Friday, November 24, 2023

Our Color-Coded Forest -- v2023

Happy Thanksgiving to readers of Princeton Nature Notes, now 17 years old--the blog, that is, and maybe even some of the readers. I will be leading a nature walk this Sunday, Nov. 26, from 1-3pm, open to all. Meet at the main parking lot for Herrontown Woods, off Snowden Lane. I had hoped to show off what I call the color-coded forest, but a storm of heavy wind and rain stripped most shrubs of their remaining leaves. It will still be good to have a hike, though, and you can see in this post what area woodlands looked like until just a few days ago.

November is when woodlands turn into one of those paintings where you match the color to the number. It's a time when you can gaze into the distance and identify every woody plant by its color. For instance, in this photo of a woodland overlooking the canal in Kingston, check out the yellow in the upper right. That's what's left of the Norway maple leaves, which turn color later than the native maples, and seem to know no other color than yellow in the fall. And the green in the understory? That is bush honeysuckle--what I call the "second forest." It's still green because it evolved on a different continent with a different climate, and so its timing is different from the native flora in spring and fall.

Seen this past week from the cliff in Herrontown Woods, the color coding was much more complex, with non-native Photinia, winged euonymus, and bush honeysuckle mixing with native species.  
Here's a glorious dogwood along the red trail. 
Up on the ridge, the maple-leaved Viburnums develop subtle shadings.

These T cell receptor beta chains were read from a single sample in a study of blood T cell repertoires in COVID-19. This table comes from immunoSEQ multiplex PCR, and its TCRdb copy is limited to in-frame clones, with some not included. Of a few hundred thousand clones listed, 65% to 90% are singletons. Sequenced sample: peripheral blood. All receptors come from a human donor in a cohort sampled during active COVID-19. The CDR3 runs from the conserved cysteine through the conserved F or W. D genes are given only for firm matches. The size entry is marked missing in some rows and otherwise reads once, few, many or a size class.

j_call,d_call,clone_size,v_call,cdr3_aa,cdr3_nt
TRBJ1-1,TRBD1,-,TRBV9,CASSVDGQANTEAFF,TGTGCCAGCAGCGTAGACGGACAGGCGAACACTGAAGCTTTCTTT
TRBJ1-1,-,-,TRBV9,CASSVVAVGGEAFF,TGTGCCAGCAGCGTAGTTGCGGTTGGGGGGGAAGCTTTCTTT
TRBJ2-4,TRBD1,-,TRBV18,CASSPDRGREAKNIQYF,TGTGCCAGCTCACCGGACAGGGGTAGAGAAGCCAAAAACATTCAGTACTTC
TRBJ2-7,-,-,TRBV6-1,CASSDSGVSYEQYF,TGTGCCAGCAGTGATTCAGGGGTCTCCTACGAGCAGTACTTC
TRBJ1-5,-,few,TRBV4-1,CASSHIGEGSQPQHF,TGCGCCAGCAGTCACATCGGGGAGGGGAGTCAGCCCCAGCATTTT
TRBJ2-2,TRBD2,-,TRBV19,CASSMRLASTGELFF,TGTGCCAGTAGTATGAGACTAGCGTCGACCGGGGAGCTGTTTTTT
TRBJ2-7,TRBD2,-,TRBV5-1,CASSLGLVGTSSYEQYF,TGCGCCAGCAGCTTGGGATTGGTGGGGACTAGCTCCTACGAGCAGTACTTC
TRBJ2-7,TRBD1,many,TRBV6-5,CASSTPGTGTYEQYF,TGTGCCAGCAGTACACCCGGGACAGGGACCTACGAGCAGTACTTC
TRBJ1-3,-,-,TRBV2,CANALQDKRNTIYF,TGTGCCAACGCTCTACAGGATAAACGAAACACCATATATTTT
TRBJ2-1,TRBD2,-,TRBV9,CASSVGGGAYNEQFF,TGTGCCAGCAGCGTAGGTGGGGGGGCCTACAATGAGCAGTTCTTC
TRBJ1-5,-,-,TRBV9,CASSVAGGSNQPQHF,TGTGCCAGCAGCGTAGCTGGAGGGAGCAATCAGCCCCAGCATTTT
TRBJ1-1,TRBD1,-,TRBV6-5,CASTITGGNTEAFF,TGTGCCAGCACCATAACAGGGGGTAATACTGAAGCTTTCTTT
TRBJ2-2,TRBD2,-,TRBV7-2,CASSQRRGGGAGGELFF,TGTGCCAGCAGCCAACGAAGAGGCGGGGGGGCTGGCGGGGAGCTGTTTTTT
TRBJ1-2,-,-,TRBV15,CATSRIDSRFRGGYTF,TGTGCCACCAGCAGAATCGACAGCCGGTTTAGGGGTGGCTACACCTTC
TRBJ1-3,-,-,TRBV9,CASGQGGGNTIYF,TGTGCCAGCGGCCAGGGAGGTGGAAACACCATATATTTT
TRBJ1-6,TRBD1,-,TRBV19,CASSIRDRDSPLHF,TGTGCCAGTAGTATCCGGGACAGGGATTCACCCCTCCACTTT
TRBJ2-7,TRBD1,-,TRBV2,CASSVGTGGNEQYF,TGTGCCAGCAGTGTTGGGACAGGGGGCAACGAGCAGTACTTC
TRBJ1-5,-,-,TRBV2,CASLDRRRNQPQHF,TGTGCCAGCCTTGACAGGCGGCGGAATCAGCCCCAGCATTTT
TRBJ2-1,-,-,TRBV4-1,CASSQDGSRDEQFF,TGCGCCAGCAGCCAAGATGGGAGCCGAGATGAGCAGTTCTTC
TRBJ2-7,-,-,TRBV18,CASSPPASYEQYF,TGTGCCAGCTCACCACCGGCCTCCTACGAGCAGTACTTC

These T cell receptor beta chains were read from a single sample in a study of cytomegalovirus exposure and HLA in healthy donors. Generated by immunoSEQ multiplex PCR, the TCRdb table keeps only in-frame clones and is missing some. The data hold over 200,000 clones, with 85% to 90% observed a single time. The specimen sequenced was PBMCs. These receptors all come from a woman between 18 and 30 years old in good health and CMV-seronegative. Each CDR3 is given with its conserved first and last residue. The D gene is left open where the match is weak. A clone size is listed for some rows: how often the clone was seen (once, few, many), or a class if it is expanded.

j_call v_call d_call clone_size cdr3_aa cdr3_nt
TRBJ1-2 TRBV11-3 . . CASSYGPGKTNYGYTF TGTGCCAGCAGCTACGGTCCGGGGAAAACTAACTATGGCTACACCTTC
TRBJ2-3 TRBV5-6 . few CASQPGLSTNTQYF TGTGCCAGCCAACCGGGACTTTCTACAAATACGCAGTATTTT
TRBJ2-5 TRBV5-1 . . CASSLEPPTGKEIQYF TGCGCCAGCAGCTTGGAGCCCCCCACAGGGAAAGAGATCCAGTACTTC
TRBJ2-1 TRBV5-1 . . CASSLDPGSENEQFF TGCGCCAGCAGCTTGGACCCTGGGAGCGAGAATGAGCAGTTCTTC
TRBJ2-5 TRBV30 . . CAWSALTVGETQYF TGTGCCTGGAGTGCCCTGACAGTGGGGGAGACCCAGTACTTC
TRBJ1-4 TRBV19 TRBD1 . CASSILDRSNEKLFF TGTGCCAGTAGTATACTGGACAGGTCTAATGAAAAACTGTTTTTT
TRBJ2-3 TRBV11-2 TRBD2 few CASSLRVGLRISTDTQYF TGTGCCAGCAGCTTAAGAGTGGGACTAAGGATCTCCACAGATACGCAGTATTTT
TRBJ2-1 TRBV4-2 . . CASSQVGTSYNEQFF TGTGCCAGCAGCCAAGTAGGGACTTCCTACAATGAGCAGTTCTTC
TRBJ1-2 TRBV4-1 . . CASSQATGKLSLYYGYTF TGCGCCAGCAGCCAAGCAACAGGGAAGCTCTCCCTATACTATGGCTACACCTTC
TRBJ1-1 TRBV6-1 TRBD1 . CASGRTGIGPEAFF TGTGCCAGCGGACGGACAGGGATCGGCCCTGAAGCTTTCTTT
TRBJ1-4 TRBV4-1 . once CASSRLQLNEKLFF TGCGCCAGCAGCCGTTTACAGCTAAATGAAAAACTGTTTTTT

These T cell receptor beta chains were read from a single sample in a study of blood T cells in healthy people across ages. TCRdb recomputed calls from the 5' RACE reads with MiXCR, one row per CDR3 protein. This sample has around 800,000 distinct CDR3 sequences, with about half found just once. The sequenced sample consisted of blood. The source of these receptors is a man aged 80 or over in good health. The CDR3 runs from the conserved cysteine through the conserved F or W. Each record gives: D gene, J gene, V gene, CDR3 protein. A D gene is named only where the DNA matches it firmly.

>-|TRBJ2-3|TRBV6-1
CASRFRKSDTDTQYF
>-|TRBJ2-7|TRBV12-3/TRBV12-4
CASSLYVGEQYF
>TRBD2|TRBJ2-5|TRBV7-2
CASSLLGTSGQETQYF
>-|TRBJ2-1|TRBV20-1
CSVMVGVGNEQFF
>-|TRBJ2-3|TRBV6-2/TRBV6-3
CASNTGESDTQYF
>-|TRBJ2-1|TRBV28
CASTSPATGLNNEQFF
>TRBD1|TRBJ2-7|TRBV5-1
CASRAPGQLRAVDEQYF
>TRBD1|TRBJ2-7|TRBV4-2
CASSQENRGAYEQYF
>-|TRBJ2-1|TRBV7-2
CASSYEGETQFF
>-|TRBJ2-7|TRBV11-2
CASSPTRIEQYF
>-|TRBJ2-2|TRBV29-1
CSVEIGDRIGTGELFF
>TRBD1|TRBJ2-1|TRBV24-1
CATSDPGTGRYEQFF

In our "cultural zone" between the Barden and Veblen House, young white oaks turned a rich burgundy earlier in the month. I tell people it's called a white oak because it turns red in the fall. Red oaks mostly turn orange. Naturalists have been doing Stop Making Sense tours long before David Byrne got around to it.
And then there's Photinia villosa, which is both beautiful and concerning, given how densely it has come to dominate in areas across town in Mountain Lakes and the Institute Woods. A few specimens turn bright orange, while
most turn bright yellow, even when growing side by side. You won't see a Norway maple going rogue with orange in the fall.

Another shrub, related to Photinia but just starting to show up in our woods, is a mystery. I discovered it across town fifteen years ago in Rogers Refuge, and even crack botanists have yet to put a name on it. 

Here you can see Photinia (yellow), American holly (evergreen), and in the foreground some sweetgum leaves (red). You can see how empowering the color coded forest is for distinguishing one species from another. 
Barberry is beautiful as well. If only wildlife could feast on beauty, we'd be all set.
Bush honeysuckle--here photographed mid-month with a background of pink winged euonymus--keeps its leaves longer than other nonnatives. Even after all that wind and rain, it could still be easily spotted, clinging to its leaves. 
A less common nonnative called jetbead (Rhodotypos scandens) has found its way into one area of Herrontown Woods near the little red barn. Like bush honeysuckle, it keeps its leaves late into the fall. Having blended in all summer, it suddenly becomes exposed this time of year, thanks to the color-coding.

Small patches of this unusual native grass, found thus far only in a couple spots along the ridge, are easily spotted now as well. 
You can see the long awn on the seed that gives this grass an attractive look, as if it has fancied itself up with long eyelashes. The coppery background leaf is beech, which will keep its leaves far into the winter, a reminder of November's color-coded artistry.

Past posts about the color-coded forest

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